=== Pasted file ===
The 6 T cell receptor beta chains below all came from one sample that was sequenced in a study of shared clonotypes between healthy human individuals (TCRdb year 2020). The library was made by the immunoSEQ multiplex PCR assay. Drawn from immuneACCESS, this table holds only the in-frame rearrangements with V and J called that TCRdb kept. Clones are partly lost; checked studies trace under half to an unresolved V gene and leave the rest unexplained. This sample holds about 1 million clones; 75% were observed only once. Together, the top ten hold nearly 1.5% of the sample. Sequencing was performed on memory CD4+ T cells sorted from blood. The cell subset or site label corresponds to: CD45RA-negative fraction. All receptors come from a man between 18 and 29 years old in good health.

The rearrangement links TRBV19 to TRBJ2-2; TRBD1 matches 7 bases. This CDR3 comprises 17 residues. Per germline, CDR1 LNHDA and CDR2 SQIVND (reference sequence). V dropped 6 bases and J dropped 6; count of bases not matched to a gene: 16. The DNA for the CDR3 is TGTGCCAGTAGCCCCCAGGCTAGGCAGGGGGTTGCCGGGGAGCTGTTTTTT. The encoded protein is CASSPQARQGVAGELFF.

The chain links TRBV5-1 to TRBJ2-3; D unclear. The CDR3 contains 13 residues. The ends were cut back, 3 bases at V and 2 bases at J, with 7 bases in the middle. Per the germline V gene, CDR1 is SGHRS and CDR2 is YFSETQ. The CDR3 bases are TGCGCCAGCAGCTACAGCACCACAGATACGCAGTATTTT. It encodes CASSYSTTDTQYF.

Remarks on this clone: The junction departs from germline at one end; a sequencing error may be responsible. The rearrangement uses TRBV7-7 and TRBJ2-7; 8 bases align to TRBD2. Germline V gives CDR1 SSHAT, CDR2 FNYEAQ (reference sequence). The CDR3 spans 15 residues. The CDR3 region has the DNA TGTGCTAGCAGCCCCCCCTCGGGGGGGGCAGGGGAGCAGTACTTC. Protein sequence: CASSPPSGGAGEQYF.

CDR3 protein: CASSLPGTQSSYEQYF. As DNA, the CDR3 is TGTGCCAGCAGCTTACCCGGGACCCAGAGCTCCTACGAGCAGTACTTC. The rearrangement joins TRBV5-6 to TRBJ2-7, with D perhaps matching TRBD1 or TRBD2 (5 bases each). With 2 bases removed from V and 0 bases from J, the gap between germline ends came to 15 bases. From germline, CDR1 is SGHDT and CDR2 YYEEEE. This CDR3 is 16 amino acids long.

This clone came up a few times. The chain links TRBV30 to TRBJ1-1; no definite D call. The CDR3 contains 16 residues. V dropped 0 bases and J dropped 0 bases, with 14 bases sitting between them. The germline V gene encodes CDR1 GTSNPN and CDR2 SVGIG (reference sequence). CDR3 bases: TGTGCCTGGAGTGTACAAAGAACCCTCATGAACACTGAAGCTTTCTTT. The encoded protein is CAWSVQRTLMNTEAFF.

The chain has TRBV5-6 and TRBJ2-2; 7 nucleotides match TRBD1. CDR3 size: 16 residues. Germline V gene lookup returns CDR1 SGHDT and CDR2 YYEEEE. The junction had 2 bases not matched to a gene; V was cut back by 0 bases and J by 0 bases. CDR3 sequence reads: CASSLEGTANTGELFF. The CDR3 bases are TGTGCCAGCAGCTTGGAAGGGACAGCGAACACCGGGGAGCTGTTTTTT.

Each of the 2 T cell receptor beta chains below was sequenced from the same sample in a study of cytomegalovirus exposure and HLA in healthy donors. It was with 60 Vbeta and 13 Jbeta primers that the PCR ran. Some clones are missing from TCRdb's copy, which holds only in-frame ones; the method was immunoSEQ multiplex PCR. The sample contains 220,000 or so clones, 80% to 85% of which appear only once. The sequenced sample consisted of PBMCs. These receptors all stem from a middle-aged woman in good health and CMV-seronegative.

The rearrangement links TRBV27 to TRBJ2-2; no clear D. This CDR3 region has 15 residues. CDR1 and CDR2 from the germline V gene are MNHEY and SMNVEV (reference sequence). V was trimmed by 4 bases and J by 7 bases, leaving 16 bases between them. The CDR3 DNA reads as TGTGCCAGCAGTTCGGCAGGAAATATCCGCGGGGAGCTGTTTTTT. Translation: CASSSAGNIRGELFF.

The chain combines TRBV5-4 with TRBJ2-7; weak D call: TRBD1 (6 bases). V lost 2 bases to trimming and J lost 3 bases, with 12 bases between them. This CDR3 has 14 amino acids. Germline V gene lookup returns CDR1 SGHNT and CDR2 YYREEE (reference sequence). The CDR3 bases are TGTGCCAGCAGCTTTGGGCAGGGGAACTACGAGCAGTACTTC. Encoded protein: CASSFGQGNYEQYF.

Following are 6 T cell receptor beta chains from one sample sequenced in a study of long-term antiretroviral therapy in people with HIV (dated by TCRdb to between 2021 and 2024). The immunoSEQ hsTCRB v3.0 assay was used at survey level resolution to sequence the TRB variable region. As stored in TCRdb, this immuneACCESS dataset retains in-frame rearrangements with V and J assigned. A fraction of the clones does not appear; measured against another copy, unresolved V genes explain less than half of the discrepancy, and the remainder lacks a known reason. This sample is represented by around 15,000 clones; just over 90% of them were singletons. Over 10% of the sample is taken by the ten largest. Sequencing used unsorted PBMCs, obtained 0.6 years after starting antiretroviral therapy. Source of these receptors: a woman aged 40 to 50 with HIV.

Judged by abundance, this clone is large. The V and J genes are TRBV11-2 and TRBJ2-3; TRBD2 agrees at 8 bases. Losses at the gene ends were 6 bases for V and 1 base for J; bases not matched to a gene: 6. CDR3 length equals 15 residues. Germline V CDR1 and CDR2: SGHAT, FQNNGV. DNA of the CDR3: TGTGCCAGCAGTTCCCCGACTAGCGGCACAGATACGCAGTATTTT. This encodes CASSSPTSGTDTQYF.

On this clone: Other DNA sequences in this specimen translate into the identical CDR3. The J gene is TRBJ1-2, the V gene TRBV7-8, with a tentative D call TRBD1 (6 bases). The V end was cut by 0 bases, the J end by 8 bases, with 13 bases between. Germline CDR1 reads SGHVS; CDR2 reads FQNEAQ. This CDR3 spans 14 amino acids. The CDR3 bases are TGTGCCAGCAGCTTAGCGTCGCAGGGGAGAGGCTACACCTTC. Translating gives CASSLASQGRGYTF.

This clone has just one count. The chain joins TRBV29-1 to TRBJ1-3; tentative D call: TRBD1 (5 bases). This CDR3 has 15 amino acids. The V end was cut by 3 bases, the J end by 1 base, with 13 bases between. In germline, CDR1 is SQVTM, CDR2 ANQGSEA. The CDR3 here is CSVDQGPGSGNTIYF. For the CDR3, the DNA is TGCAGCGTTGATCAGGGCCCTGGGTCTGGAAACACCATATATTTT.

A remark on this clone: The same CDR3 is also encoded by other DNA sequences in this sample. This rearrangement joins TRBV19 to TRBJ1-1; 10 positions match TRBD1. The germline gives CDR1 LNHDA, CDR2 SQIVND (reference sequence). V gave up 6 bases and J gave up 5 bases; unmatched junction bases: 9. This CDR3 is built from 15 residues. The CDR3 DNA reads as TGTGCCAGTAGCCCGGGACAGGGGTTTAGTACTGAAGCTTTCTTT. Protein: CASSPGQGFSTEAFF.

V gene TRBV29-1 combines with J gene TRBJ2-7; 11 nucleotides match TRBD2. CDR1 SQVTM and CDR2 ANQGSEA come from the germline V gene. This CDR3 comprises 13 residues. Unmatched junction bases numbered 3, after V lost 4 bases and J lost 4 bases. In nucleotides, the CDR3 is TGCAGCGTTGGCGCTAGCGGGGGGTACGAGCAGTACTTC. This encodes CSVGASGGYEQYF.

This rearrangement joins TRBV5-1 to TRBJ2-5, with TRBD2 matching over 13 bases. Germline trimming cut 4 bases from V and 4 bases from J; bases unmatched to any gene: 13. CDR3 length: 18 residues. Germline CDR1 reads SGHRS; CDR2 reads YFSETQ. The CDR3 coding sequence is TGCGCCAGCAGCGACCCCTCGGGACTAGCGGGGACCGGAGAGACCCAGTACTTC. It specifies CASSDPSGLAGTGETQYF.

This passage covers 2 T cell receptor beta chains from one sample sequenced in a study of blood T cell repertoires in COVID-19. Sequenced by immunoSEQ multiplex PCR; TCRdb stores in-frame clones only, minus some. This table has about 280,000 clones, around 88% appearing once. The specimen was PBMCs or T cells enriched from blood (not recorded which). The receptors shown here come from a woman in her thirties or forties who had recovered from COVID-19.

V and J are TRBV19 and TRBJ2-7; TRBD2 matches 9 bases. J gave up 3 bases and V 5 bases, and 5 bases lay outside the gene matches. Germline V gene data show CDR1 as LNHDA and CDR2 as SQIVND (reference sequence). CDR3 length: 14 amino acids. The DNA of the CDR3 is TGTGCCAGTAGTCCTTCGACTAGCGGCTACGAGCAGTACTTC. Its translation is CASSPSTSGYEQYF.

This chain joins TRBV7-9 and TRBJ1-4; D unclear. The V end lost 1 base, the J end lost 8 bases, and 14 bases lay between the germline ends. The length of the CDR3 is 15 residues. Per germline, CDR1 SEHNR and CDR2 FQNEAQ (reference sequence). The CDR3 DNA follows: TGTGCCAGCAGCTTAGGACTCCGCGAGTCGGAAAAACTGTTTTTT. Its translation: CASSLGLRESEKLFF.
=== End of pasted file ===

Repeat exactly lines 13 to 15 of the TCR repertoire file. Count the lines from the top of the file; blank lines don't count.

On this clone: Other DNA sequences in this specimen translate into the identical CDR3. The J gene is TRBJ1-2, the V gene TRBV7-8, with a tentative D call TRBD1 (6 bases). The V end was cut by 0 bases, the J end by 8 bases, with 13 bases between. Germline CDR1 reads SGHVS; CDR2 reads FQNEAQ. This CDR3 spans 14 amino acids. The CDR3 bases are TGTGCCAGCAGCTTAGCGTCGCAGGGGAGAGGCTACACCTTC. Translating gives CASSLASQGRGYTF.

This clone has just one count. The chain joins TRBV29-1 to TRBJ1-3; tentative D call: TRBD1 (5 bases). This CDR3 has 15 amino acids. The V end was cut by 3 bases, the J end by 1 base, with 13 bases between. In germline, CDR1 is SQVTM, CDR2 ANQGSEA. The CDR3 here is CSVDQGPGSGNTIYF. For the CDR3, the DNA is TGCAGCGTTGATCAGGGCCCTGGGTCTGGAAACACCATATATTTT.

A remark on this clone: The same CDR3 is also encoded by other DNA sequences in this sample. This rearrangement joins TRBV19 to TRBJ1-1; 10 positions match TRBD1. The germline gives CDR1 LNHDA, CDR2 SQIVND (reference sequence). V gave up 6 bases and J gave up 5 bases; unmatched junction bases: 9. This CDR3 is built from 15 residues. The CDR3 DNA reads as TGTGCCAGTAGCCCGGGACAGGGGTTTAGTACTGAAGCTTTCTTT. Protein: CASSPGQGFSTEAFF.